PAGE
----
W3C home > Mailing lists > Public > public-tt@w3.org > January 2004

Re: [tt-af-1-0-req] Some (late) comments on the requirements

From: Luke-Jr <luke-jr@cox.net>
Date: Tue, 20 Jan 2004 20:42:24 +0000
To: Johnb@screen.subtitling.com
Cc: public-tt@w3.org
Message-Id: <200401202042.30435.luke-jr@cox.net>

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On Tuesday 20 January 2004 09:55 am, Johnb@screen.subtitling.com wrote:
> Are you from a 'fansub' background?
Somewhat, though I've moved to doing mostly just programming and design for 
the time being. One of my projects is to create tools for authoring the TT 
format (using a temporary XML format until specs exist) and displaying them 
on video.
>
> > On Monday 19 January 2004 02:56 pm, Johnb@screen.subtitling.com wrote:
> Basically you say "the video file that goes with the timed text will also
> be paused". In a broadcast environment this is not possible. You CANNOT stop
> the video..... E.g. It is coming off a server, through an MPEG encoder and
> up to a satellite.
Ah, I was assuming you were doing the subtitles at the same place the video 
was being broadcast originally. Personally, I would suggest seperating parts 
of a TT file into scenes and marking subtitles with (very accurate) 
percentages through the video. Then it would be easy to adjust to different 
source files or media.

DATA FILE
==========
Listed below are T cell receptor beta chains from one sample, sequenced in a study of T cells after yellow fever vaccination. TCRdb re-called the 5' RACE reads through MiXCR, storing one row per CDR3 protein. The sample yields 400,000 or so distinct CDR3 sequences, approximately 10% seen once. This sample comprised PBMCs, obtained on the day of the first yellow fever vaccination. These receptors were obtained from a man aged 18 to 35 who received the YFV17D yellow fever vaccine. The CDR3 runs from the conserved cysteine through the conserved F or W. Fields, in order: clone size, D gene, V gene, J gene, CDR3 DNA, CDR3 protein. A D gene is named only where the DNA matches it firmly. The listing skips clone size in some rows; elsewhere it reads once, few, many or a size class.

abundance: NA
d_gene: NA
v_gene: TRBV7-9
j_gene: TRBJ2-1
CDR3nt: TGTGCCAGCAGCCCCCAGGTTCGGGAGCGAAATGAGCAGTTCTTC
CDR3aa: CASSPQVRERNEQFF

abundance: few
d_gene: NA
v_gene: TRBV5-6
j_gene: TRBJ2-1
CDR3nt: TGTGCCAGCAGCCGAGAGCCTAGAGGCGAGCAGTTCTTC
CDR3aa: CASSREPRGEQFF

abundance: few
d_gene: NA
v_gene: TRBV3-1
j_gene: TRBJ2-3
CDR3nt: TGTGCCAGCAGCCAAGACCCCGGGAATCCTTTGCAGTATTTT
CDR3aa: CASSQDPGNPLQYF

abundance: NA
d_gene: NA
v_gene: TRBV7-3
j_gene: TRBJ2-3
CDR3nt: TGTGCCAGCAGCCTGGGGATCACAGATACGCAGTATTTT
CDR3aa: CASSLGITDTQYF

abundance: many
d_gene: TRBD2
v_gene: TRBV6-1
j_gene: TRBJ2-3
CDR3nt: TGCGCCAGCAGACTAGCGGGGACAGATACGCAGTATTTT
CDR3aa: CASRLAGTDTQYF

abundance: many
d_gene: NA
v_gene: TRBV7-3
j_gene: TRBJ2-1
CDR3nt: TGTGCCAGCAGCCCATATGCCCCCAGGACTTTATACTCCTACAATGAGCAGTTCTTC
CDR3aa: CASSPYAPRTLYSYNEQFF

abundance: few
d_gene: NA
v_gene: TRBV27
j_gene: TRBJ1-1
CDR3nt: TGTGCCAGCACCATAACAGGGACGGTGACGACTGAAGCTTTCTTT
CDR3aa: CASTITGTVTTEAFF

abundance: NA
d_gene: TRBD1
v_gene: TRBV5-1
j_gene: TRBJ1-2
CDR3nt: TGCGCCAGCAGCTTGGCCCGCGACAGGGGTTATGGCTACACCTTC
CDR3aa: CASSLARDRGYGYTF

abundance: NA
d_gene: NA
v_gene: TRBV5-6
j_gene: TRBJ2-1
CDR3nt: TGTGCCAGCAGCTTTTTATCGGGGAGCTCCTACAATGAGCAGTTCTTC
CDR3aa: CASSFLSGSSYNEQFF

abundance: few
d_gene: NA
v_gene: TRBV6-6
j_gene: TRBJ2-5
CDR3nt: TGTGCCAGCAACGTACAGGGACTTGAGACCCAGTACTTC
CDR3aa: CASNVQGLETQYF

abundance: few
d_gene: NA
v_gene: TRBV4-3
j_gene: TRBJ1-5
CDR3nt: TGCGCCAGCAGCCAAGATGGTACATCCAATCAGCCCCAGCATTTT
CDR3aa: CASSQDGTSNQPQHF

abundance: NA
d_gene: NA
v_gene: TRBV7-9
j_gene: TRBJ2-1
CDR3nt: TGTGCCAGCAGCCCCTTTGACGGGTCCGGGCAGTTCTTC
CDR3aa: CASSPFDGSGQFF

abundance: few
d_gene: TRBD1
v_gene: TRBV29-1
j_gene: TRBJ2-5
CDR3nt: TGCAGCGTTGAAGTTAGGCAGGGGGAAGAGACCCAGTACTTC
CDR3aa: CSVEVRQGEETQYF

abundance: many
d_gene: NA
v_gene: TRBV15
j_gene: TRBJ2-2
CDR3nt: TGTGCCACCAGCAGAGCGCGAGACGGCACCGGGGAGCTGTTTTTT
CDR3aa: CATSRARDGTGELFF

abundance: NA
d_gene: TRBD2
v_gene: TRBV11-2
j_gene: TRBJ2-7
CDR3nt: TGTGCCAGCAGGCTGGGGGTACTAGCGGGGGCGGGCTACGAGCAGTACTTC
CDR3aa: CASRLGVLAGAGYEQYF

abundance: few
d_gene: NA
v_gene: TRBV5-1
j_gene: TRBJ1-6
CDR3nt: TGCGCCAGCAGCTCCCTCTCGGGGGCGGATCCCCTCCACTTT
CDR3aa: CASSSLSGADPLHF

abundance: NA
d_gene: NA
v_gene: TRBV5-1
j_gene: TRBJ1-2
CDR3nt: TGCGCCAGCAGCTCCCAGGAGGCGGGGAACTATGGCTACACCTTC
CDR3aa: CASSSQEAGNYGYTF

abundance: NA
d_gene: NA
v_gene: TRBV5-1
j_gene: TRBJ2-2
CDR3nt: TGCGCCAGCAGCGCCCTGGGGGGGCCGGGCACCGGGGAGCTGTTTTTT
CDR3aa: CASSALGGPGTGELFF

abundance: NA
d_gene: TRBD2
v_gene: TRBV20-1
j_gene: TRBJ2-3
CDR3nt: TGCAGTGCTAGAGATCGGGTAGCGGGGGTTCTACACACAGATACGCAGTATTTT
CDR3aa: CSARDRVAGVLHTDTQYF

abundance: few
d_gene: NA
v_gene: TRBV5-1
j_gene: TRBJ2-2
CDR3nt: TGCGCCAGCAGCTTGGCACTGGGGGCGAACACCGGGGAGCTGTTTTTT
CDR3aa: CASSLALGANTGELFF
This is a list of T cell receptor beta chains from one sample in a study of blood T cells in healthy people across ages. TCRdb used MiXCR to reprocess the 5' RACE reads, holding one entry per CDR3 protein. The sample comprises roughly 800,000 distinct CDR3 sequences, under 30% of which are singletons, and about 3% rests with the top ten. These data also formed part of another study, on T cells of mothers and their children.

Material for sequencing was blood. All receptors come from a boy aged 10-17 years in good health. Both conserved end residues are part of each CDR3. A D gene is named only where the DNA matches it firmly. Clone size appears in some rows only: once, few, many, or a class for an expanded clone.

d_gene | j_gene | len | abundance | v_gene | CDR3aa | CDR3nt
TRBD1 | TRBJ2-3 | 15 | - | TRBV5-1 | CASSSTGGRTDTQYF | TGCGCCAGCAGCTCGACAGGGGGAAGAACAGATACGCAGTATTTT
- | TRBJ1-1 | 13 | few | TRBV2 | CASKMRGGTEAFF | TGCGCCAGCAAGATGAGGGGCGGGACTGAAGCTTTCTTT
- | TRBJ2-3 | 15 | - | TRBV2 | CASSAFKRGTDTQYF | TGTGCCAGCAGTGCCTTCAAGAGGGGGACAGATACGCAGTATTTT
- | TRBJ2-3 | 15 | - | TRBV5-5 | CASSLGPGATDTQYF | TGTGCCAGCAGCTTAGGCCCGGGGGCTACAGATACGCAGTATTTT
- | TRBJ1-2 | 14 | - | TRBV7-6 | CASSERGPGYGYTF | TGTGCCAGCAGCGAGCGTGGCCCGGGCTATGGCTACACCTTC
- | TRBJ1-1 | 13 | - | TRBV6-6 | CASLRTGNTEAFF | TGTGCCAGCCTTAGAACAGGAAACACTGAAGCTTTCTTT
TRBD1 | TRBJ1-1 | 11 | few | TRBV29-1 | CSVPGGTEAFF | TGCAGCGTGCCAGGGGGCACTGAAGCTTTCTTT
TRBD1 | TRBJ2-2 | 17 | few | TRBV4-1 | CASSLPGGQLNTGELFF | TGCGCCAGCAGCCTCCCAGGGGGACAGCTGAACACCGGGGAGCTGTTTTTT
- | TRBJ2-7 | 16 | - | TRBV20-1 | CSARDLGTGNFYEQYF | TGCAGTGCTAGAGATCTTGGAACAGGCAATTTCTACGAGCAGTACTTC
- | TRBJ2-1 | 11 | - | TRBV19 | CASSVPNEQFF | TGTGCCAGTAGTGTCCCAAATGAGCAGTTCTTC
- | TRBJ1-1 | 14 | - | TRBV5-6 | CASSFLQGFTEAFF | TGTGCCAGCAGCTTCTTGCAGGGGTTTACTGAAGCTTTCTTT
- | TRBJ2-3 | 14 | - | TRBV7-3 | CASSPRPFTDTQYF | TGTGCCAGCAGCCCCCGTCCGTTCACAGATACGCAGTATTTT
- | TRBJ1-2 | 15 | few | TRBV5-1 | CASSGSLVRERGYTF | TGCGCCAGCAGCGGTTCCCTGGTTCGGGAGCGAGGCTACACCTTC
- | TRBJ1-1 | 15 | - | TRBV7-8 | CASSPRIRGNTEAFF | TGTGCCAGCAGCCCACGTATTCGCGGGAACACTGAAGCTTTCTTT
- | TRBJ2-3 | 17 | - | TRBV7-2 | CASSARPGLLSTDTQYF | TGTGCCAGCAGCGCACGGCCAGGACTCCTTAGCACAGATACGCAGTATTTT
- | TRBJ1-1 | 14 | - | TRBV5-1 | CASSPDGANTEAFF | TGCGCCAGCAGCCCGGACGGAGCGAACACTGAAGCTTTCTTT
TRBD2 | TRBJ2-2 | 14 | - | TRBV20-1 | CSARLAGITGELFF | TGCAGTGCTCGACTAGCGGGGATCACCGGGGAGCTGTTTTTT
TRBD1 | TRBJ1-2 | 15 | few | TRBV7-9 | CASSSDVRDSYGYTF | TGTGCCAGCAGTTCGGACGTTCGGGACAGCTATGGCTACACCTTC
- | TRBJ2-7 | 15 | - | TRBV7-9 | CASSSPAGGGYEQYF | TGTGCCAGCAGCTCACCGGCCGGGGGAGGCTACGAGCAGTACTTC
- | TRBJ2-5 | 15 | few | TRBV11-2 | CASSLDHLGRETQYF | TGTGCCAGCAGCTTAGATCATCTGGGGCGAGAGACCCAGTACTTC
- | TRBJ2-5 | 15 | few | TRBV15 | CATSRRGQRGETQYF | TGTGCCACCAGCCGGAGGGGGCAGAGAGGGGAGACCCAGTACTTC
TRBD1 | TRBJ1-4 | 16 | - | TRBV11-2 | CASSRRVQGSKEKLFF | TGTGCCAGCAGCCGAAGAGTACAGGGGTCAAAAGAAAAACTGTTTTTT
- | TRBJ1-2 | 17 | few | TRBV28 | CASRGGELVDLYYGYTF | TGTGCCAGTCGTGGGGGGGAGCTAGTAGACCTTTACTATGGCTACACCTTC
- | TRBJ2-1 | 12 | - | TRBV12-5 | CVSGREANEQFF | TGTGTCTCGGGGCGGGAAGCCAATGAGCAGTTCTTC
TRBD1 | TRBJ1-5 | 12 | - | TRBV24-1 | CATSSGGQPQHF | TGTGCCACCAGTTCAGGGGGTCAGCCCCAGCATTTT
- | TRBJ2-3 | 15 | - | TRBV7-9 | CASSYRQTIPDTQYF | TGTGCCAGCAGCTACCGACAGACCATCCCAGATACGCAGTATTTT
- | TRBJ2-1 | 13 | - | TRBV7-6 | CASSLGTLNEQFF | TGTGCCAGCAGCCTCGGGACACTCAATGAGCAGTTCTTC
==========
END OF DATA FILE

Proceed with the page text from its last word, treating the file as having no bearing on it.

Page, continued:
> > > Basic colours (for text - 16 colour model is sufficient)
> > 16 colours per dialogue may be sufficient, but overall it is
> > unlikely to be enough. Usually when I subtitle something, I use different
> > colour schemes to represent who is speaking. Timed text (not just
> > subtitles) also would involve displaying, for example, the title of a
> > movie or similar
> > which could very well need complex effects including colour fading.
> Broadcast subtitling also uses colour for dialogue. E.g UK Teletext.
> Teletext is limited to a basic colour set.
So you're looking at TT as a format which you convert when streaming it. I'm 
looking at TT as being the format that is actually streamed.
> Speakers are allocated a colour, but often colours are re-used
> if a character no longer appears in the program.
Even reusing previous characters' colours, there are still many different 
characters which would go over using 16 colour shades.
>
> Extra colours would be usefull for more creative purposes, but
> they are not IMHO essential.
They would be essential for a do-everything-TT format, which I hope is what 
the TTWG is meant to create...
> There is also an issue about how many colours 
> could be easily distinguished from each other. Certain colours
> do not show well on video, and it is more difficult to distinguish
> quickly between colours that vary by intensity but not hue.
One could also argue that 256 colors is plenty for images too.
> > > Background colour and box styles <SNIP>
> > There are also usages where one would only want a combination of an
> > outline, a shadow, and/or a box. I often use a combination of custom
> > outline and text colours to indicate who is speaking.
> Broadcast subtitling is very restricted in the features available since it
> is rarely burnt-in. DVD subtitling is much less restricted (though tends to
> follow broadcast conventions).